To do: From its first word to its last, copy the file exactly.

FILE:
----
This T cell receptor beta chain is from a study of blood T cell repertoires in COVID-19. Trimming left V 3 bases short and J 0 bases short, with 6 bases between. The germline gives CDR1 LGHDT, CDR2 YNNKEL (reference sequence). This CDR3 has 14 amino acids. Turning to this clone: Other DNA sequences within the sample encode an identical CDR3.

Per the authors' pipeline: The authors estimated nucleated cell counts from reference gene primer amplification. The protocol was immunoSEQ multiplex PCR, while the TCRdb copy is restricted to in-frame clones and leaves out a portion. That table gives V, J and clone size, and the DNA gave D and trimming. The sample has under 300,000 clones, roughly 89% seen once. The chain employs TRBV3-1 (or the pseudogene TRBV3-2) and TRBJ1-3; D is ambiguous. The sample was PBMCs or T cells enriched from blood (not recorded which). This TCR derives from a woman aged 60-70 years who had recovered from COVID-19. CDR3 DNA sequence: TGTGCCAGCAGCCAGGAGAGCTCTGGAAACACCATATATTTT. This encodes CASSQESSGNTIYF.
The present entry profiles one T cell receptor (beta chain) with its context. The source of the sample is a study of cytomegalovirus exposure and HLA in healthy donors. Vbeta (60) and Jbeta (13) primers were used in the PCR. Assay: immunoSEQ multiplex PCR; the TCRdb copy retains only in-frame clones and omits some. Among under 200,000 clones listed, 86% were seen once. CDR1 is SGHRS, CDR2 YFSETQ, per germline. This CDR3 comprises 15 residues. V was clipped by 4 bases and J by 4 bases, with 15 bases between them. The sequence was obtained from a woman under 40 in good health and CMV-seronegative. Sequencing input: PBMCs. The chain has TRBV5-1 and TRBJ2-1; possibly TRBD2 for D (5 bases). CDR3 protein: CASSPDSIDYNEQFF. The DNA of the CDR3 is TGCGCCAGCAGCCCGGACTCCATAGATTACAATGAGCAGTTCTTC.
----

This T cell receptor beta chain is from a study of blood T cell repertoires in COVID-19. Trimming left V 3 bases short and J 0 bases short, with 6 bases between. The germline gives CDR1 LGHDT, CDR2 YNNKEL (reference sequence). This CDR3 has 14 amino acids. Turning to this clone: Other DNA sequences within the sample encode an identical CDR3.

Per the authors' pipeline: The authors estimated nucleated cell counts from reference gene primer amplification. The protocol was immunoSEQ multiplex PCR, while the TCRdb copy is restricted to in-frame clones and leaves out a portion. That table gives V, J and clone size, and the DNA gave D and trimming. The sample has under 300,000 clones, roughly 89% seen once. The chain employs TRBV3-1 (or the pseudogene TRBV3-2) and TRBJ1-3; D is ambiguous. The sample was PBMCs or T cells enriched from blood (not recorded which). This TCR derives from a woman aged 60-70 years who had recovered from COVID-19. CDR3 DNA sequence: TGTGCCAGCAGCCAGGAGAGCTCTGGAAACACCATATATTTT. This encodes CASSQESSGNTIYF.
The present entry profiles one T cell receptor (beta chain) with its context. The source of the sample is a study of cytomegalovirus exposure and HLA in healthy donors. Vbeta (60) and Jbeta (13) primers were used in the PCR. Assay: immunoSEQ multiplex PCR; the TCRdb copy retains only in-frame clones and omits some. Among under 200,000 clones listed, 86% were seen once. CDR1 is SGHRS, CDR2 YFSETQ, per germline. This CDR3 comprises 15 residues. V was clipped by 4 bases and J by 4 bases, with 15 bases between them. The sequence was obtained from a woman under 40 in good health and CMV-seronegative. Sequencing input: PBMCs. The chain has TRBV5-1 and TRBJ2-1; possibly TRBD2 for D (5 bases). CDR3 protein: CASSPDSIDYNEQFF. The DNA of the CDR3 is TGCGCCAGCAGCCCGGACTCCATAGATTACAATGAGCAGTTCTTC.